Predictors and Consequences of Food Neophobia and Pickiness in Young Girls

ASU Author/Contributor (non-ASU co-authors, if there are any, appear on document)
Amy Galloway Ph.D., Associate Professor (Creator)
Appalachian State University (ASU )
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Abstract: Objective: Vegetable intake among children is well below recommended levels. We assessed whether food neophobia and pickiness contribute to low vegetable intake in school-aged girls and if there are distinct predictors for neophobia and pickiness. Children with food neophobia are reluctant to eat new foods whereas picky children resist eating many familiar foods. Design/subjects: Participants were 192 7-year-old girls and their parents, recruited for a study of girls' nutrition and development. We examined relationships between food neophobia and pickiness and assessed whether these variables predicted girls' vegetable consumption and predictors of food neophobia and pickiness. Analyses: The data were analyzed using a two-step process. First, we used a two-way analysis of variance to assess whether girls who scored high or low on food neophobia and pickiness measures had different levels of vegetable consumption. We used multiple regression analysis to determine predictors of food neophobia and pickiness in the girls. Results: Girls with both food neophobia and pickiness consumed fewer vegetables (1.1±0.1) than girls with neither neophobia nor pickiness (1.6±0.1). Neophobia and pickiness were modestly related in this sample, but had different predictors. Girls with food neophobia were more anxious and had mothers with food neophobia. Picky girls had mothers with less variety in their vegetable intake (r=-0.22) and mothers who perceived their family to have little time to eat healthful foods (r=0.36). In addition, picky eaters were breastfed for fewer than 6 months (r=-0.25). Pickiness was predicted primarily by environmental or experiential factors subject to changes; neophobia was predicted by more enduring and dispositional factors. Applications: Because food neophobia and pickiness negatively influence vegetable intake, intervention strategies to increase vegetable intake should focus on predictors of neophobia and pickiness, especially those subject to change.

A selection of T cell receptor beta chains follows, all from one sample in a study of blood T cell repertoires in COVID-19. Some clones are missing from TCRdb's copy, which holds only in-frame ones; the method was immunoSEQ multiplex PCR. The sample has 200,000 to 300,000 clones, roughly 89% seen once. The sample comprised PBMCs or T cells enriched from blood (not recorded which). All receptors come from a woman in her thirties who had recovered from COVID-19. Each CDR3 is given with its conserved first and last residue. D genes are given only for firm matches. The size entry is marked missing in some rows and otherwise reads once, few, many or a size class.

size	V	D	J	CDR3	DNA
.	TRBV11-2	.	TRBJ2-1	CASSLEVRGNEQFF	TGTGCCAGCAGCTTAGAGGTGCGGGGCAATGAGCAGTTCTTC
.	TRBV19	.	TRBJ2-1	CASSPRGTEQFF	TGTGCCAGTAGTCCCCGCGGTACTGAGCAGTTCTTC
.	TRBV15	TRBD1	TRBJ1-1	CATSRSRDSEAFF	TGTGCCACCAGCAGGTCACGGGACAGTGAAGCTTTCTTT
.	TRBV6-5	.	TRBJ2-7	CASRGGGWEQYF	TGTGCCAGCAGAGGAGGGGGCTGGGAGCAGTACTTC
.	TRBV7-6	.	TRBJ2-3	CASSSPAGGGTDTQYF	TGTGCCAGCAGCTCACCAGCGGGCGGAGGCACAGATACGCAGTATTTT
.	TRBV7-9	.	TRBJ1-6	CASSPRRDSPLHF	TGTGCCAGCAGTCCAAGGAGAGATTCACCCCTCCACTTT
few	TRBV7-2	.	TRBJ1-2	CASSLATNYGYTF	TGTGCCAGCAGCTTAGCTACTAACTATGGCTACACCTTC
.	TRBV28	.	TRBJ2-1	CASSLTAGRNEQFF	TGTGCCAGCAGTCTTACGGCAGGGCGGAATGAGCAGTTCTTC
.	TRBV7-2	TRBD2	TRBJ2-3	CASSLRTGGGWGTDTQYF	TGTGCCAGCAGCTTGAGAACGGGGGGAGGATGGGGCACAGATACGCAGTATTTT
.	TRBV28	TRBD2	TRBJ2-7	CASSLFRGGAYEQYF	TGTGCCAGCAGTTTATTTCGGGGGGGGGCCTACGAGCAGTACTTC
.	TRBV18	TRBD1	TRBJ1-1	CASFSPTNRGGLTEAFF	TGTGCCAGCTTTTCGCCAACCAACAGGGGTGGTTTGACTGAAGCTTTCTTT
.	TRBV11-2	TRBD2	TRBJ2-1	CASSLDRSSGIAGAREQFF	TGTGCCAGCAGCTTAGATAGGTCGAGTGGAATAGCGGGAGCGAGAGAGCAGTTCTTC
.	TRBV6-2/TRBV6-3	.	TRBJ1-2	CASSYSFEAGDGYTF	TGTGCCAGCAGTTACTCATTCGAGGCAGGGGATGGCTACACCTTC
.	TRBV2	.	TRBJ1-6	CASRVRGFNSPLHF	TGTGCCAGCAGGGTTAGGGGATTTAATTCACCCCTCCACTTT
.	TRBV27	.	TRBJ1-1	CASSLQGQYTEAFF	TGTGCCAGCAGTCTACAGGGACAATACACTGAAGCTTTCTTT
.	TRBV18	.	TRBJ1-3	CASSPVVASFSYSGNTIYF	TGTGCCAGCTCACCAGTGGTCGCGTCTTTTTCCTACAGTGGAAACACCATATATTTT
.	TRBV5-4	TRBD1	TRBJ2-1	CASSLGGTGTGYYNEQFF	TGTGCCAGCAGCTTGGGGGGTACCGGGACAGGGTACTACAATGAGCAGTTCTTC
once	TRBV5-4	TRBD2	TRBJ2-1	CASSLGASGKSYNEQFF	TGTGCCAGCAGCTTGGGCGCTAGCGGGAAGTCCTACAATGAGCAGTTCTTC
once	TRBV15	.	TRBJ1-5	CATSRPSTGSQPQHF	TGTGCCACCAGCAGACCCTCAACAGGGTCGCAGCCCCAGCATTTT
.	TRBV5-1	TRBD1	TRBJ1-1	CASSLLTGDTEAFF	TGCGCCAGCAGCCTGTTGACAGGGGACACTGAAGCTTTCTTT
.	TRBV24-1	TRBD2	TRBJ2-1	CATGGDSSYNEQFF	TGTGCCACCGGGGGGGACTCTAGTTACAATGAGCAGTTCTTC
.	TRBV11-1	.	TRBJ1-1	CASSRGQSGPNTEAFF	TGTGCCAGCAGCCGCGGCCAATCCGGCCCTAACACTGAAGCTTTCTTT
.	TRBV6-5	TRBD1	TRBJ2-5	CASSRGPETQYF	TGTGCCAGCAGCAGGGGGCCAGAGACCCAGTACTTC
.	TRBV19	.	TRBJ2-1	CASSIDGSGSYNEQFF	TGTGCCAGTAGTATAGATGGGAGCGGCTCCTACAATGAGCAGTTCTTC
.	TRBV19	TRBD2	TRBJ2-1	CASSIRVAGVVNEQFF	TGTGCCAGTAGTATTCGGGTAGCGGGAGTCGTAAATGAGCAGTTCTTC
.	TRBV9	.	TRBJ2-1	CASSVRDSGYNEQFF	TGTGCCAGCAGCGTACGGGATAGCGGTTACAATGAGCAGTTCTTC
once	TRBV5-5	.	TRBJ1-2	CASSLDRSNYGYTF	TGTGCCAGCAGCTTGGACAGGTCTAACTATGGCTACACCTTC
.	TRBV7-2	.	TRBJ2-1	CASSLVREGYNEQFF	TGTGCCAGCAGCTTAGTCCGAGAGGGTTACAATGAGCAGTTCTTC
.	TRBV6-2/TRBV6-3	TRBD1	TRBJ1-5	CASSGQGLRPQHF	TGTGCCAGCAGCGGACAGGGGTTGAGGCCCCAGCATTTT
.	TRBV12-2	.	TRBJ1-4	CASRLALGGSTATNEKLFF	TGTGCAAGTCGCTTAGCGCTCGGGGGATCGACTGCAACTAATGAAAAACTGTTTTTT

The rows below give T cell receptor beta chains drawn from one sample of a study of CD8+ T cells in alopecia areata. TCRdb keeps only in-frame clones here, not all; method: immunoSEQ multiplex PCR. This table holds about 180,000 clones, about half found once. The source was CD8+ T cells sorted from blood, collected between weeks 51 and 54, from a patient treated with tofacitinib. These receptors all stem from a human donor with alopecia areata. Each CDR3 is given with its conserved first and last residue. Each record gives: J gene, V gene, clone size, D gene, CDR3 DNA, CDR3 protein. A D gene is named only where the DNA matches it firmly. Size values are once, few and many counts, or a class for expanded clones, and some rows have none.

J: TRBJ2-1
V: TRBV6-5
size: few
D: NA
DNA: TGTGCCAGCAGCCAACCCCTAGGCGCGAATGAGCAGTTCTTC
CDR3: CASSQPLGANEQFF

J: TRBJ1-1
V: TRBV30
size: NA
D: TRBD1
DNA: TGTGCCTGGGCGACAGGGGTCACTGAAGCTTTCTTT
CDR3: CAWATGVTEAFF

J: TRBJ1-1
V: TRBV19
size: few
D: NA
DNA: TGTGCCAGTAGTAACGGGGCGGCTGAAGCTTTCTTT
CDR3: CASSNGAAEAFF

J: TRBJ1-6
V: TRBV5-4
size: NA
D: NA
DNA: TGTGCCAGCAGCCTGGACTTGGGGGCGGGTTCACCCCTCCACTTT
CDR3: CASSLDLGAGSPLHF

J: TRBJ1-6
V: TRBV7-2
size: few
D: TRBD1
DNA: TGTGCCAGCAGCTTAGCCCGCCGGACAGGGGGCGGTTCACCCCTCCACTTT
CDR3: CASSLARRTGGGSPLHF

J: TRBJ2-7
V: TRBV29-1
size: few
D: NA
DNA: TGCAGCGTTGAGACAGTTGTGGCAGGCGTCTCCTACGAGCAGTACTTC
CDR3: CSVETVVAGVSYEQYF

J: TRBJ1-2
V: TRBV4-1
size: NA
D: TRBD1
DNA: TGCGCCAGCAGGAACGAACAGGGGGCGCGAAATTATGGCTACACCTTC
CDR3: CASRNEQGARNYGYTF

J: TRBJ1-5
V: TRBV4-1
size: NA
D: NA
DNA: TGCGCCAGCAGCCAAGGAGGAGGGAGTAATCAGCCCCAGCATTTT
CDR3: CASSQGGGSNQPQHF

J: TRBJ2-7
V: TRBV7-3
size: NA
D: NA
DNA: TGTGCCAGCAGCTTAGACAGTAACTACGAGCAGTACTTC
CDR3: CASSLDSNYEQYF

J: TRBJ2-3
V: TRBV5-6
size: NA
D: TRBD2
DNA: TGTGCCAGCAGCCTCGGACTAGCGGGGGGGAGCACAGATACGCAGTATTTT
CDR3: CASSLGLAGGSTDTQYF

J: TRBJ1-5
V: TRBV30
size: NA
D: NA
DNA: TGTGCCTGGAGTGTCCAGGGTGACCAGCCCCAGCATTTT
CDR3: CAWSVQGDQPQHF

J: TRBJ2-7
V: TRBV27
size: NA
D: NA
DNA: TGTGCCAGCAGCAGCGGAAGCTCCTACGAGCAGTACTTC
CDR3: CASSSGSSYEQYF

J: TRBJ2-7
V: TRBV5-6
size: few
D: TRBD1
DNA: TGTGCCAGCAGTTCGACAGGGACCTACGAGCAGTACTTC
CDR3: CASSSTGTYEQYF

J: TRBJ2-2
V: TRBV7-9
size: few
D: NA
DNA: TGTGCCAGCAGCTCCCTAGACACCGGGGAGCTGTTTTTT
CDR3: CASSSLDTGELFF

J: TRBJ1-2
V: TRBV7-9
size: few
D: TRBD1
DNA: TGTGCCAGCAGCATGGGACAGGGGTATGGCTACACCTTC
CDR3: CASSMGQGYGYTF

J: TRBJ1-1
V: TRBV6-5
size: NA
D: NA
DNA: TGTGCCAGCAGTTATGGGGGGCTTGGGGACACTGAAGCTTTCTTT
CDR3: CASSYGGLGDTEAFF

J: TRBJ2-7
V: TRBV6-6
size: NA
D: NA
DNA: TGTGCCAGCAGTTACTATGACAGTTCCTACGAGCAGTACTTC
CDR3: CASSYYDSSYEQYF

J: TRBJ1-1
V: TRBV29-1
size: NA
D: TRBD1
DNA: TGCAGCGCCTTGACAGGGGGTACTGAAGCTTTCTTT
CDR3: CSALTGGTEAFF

Additional Information

Galloway, A. T., Lee, Y., Birch, L. L. (2003). Predictors and consequences of food neophobia and pickiness in young girls, Journal of the American Dietetic Association, 103(6), 692-698. (June 2003) Published by American Dietetic Association (ISSN: 1878-3570). doi:10.1053/jada.2003.50134
Language: English
Date: 2003

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